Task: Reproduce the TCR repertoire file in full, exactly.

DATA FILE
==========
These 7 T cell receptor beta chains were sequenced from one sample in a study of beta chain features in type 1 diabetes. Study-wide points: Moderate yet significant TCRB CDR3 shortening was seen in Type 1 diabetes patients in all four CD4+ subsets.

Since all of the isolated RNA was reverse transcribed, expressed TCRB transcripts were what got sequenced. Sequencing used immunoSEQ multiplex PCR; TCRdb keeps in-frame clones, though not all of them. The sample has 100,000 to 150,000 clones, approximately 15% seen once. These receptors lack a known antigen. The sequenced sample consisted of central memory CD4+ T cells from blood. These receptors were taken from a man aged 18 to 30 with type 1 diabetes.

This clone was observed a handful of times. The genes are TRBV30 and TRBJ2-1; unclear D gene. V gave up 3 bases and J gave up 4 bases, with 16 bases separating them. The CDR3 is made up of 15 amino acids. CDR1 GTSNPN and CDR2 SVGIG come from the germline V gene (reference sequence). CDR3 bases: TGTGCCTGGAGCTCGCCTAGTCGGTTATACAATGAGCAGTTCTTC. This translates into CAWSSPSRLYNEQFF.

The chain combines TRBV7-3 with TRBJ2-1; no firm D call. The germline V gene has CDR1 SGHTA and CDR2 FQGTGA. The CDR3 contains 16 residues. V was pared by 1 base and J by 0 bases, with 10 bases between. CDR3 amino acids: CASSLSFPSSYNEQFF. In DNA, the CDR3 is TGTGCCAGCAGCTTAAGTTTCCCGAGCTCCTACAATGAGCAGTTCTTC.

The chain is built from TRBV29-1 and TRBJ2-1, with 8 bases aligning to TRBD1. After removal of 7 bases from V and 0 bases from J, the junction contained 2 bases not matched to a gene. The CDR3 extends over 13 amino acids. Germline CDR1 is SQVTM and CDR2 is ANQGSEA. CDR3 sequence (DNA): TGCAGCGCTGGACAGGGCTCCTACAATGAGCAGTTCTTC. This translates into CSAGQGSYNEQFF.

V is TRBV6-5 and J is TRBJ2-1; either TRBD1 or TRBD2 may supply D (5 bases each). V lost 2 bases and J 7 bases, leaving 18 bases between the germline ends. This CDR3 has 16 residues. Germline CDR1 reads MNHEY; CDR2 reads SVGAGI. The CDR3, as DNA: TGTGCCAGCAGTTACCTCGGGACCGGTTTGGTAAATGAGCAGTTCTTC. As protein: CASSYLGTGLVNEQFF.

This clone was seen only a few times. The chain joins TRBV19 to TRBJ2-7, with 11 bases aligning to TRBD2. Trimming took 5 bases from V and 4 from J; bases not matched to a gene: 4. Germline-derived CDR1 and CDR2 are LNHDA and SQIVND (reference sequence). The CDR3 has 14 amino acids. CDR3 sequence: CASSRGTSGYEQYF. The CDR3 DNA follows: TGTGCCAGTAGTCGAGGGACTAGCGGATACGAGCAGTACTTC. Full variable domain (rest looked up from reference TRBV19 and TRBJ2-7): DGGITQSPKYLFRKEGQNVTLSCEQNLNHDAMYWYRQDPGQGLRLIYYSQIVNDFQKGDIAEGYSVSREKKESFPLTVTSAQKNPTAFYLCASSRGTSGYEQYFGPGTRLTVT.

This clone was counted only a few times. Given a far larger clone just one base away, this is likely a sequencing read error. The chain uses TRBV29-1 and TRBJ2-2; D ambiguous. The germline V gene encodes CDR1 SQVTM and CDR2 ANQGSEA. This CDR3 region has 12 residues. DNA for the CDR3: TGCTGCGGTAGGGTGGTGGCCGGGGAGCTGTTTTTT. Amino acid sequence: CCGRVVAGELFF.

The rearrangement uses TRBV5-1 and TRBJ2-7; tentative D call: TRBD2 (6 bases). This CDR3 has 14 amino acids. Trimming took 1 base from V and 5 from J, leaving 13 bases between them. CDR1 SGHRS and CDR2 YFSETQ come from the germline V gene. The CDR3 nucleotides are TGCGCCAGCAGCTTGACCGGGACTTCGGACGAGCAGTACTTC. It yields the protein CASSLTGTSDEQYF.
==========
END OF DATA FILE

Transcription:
These 7 T cell receptor beta chains were sequenced from one sample in a study of beta chain features in type 1 diabetes. Study-wide points: Moderate yet significant TCRB CDR3 shortening was seen in Type 1 diabetes patients in all four CD4+ subsets.

Since all of the isolated RNA was reverse transcribed, expressed TCRB transcripts were what got sequenced. Sequencing used immunoSEQ multiplex PCR; TCRdb keeps in-frame clones, though not all of them. The sample has 100,000 to 150,000 clones, approximately 15% seen once. These receptors lack a known antigen. The sequenced sample consisted of central memory CD4+ T cells from blood. These receptors were taken from a man aged 18 to 30 with type 1 diabetes.

This clone was observed a handful of times. The genes are TRBV30 and TRBJ2-1; unclear D gene. V gave up 3 bases and J gave up 4 bases, with 16 bases separating them. The CDR3 is made up of 15 amino acids. CDR1 GTSNPN and CDR2 SVGIG come from the germline V gene (reference sequence). CDR3 bases: TGTGCCTGGAGCTCGCCTAGTCGGTTATACAATGAGCAGTTCTTC. This translates into CAWSSPSRLYNEQFF.

The chain combines TRBV7-3 with TRBJ2-1; no firm D call. The germline V gene has CDR1 SGHTA and CDR2 FQGTGA. The CDR3 contains 16 residues. V was pared by 1 base and J by 0 bases, with 10 bases between. CDR3 amino acids: CASSLSFPSSYNEQFF. In DNA, the CDR3 is TGTGCCAGCAGCTTAAGTTTCCCGAGCTCCTACAATGAGCAGTTCTTC.

The chain is built from TRBV29-1 and TRBJ2-1, with 8 bases aligning to TRBD1. After removal of 7 bases from V and 0 bases from J, the junction contained 2 bases not matched to a gene. The CDR3 extends over 13 amino acids. Germline CDR1 is SQVTM and CDR2 is ANQGSEA. CDR3 sequence (DNA): TGCAGCGCTGGACAGGGCTCCTACAATGAGCAGTTCTTC. This translates into CSAGQGSYNEQFF.

V is TRBV6-5 and J is TRBJ2-1; either TRBD1 or TRBD2 may supply D (5 bases each). V lost 2 bases and J 7 bases, leaving 18 bases between the germline ends. This CDR3 has 16 residues. Germline CDR1 reads MNHEY; CDR2 reads SVGAGI. The CDR3, as DNA: TGTGCCAGCAGTTACCTCGGGACCGGTTTGGTAAATGAGCAGTTCTTC. As protein: CASSYLGTGLVNEQFF.

This clone was seen only a few times. The chain joins TRBV19 to TRBJ2-7, with 11 bases aligning to TRBD2. Trimming took 5 bases from V and 4 from J; bases not matched to a gene: 4. Germline-derived CDR1 and CDR2 are LNHDA and SQIVND (reference sequence). The CDR3 has 14 amino acids. CDR3 sequence: CASSRGTSGYEQYF. The CDR3 DNA follows: TGTGCCAGTAGTCGAGGGACTAGCGGATACGAGCAGTACTTC. Full variable domain (rest looked up from reference TRBV19 and TRBJ2-7): DGGITQSPKYLFRKEGQNVTLSCEQNLNHDAMYWYRQDPGQGLRLIYYSQIVNDFQKGDIAEGYSVSREKKESFPLTVTSAQKNPTAFYLCASSRGTSGYEQYFGPGTRLTVT.

This clone was counted only a few times. Given a far larger clone just one base away, this is likely a sequencing read error. The chain uses TRBV29-1 and TRBJ2-2; D ambiguous. The germline V gene encodes CDR1 SQVTM and CDR2 ANQGSEA. This CDR3 region has 12 residues. DNA for the CDR3: TGCTGCGGTAGGGTGGTGGCCGGGGAGCTGTTTTTT. Amino acid sequence: CCGRVVAGELFF.

The rearrangement uses TRBV5-1 and TRBJ2-7; tentative D call: TRBD2 (6 bases). This CDR3 has 14 amino acids. Trimming took 1 base from V and 5 from J, leaving 13 bases between them. CDR1 SGHRS and CDR2 YFSETQ come from the germline V gene. The CDR3 nucleotides are TGCGCCAGCAGCTTGACCGGGACTTCGGACGAGCAGTACTTC. It yields the protein CASSLTGTSDEQYF.